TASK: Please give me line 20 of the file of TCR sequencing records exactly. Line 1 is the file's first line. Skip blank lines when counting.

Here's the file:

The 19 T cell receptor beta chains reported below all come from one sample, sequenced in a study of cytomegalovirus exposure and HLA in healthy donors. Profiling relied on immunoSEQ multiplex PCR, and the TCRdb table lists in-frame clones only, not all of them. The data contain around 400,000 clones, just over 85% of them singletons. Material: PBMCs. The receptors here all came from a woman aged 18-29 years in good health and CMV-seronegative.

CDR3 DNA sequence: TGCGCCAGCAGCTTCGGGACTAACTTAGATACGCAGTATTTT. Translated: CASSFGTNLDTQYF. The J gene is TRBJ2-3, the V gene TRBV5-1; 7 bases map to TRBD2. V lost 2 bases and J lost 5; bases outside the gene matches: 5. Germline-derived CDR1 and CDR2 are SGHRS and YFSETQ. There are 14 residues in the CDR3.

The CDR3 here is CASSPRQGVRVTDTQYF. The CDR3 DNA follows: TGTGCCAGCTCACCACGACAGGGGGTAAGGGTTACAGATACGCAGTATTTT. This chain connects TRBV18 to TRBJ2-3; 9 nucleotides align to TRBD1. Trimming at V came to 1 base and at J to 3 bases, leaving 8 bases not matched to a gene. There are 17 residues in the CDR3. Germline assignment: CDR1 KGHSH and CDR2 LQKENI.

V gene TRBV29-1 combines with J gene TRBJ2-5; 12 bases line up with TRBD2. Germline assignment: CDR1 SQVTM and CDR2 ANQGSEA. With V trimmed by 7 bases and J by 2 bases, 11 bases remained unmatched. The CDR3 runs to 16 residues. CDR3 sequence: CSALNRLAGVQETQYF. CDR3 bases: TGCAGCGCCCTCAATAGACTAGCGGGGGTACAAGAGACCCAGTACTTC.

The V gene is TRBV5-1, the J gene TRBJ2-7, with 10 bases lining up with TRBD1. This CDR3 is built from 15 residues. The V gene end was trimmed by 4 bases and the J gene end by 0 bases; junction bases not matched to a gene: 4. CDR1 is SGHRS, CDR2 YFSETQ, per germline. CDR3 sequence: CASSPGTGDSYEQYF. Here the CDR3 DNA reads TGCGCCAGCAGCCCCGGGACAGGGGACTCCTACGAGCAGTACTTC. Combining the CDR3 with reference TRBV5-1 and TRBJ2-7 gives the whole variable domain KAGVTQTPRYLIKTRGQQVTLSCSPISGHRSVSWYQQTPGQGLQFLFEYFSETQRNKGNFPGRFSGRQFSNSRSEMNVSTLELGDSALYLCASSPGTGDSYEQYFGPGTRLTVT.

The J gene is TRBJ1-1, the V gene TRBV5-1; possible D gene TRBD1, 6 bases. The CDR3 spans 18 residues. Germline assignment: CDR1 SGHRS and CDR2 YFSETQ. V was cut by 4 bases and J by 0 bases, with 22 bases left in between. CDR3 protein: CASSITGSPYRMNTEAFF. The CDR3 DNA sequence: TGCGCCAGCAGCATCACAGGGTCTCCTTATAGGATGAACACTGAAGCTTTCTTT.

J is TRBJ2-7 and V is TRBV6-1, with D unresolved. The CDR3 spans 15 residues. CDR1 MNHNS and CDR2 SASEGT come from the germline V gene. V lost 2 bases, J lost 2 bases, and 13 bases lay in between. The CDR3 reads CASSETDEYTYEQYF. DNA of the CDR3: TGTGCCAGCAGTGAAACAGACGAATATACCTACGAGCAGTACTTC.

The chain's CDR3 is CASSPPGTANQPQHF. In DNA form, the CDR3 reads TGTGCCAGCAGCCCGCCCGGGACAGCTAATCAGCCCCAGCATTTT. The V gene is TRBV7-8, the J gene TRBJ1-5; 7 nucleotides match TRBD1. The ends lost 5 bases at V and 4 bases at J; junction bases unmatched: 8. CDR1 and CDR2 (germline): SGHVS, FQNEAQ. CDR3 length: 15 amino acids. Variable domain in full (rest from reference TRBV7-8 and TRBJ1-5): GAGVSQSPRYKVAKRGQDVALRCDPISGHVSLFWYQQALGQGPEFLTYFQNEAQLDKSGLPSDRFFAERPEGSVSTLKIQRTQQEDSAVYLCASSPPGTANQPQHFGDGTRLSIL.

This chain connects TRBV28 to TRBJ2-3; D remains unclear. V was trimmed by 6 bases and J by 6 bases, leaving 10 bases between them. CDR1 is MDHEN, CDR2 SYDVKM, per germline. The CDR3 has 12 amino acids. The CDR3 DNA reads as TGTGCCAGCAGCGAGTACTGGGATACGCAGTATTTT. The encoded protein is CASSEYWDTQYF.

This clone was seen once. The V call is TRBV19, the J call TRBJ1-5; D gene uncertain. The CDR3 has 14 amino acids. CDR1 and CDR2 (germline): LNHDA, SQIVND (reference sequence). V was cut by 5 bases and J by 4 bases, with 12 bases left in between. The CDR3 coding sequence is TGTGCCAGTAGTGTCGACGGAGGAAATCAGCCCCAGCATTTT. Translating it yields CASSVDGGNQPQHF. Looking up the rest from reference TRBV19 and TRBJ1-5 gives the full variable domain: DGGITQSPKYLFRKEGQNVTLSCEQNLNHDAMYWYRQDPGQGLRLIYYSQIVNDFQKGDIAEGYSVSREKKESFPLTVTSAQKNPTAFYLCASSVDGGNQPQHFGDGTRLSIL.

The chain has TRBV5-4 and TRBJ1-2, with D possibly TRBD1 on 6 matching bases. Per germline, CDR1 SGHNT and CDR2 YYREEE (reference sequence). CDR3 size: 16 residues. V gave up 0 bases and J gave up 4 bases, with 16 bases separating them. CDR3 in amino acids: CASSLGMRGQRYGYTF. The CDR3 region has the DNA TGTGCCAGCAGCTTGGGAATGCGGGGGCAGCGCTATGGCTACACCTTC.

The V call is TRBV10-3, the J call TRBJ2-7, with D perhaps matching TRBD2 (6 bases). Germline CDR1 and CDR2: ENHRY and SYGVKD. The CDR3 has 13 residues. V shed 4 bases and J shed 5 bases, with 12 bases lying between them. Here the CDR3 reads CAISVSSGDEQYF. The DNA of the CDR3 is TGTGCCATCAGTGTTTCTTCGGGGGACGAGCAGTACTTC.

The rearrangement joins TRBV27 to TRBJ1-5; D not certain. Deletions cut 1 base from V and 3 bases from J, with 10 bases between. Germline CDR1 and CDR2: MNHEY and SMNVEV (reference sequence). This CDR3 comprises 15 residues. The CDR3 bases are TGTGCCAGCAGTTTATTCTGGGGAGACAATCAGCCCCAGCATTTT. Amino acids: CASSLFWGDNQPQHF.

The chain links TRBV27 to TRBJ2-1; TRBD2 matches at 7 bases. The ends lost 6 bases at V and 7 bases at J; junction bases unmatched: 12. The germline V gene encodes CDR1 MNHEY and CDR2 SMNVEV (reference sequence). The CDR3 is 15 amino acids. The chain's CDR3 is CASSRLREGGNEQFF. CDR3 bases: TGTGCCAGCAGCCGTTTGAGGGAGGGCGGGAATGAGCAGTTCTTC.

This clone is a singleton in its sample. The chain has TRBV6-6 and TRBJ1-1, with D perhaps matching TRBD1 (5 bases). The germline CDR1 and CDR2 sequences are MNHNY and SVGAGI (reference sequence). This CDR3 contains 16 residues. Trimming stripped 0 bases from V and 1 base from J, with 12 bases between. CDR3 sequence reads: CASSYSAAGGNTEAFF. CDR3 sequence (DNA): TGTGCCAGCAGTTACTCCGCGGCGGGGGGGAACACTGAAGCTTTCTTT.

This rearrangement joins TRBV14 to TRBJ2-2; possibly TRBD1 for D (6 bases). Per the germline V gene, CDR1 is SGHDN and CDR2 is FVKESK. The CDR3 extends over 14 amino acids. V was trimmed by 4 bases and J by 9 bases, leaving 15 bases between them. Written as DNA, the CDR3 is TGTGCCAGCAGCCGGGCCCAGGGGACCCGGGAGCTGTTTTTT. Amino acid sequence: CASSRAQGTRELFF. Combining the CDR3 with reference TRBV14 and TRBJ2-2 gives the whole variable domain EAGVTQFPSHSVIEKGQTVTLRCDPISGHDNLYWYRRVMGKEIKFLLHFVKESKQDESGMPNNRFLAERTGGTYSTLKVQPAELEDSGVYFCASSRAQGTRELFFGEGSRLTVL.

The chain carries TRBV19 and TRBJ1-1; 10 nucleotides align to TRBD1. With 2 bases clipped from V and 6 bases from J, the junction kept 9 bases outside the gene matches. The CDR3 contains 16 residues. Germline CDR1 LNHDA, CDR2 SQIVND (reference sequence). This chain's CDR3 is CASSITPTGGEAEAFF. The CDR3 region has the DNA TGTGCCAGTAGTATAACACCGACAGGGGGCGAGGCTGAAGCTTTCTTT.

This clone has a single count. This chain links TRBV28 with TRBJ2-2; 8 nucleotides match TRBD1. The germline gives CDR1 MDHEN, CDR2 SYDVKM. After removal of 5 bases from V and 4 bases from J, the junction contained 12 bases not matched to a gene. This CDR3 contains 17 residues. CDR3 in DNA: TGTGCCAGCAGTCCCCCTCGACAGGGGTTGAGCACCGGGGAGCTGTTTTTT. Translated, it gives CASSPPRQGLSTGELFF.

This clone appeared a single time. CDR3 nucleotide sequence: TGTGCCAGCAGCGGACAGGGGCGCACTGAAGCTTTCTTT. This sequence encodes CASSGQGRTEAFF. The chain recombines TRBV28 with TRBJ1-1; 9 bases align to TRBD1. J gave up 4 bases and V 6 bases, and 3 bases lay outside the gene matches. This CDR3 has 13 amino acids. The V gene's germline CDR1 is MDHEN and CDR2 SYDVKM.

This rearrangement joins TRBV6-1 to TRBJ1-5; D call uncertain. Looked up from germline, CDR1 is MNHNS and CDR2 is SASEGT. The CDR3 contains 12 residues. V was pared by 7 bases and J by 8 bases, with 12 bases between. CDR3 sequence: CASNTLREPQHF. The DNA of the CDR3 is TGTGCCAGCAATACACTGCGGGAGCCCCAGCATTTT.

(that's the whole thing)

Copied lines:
This rearrangement joins TRBV6-1 to TRBJ1-5; D call uncertain. Looked up from germline, CDR1 is MNHNS and CDR2 is SASEGT. The CDR3 contains 12 residues. V was pared by 7 bases and J by 8 bases, with 12 bases between. CDR3 sequence: CASNTLREPQHF. The DNA of the CDR3 is TGTGCCAGCAATACACTGCGGGAGCCCCAGCATTTT.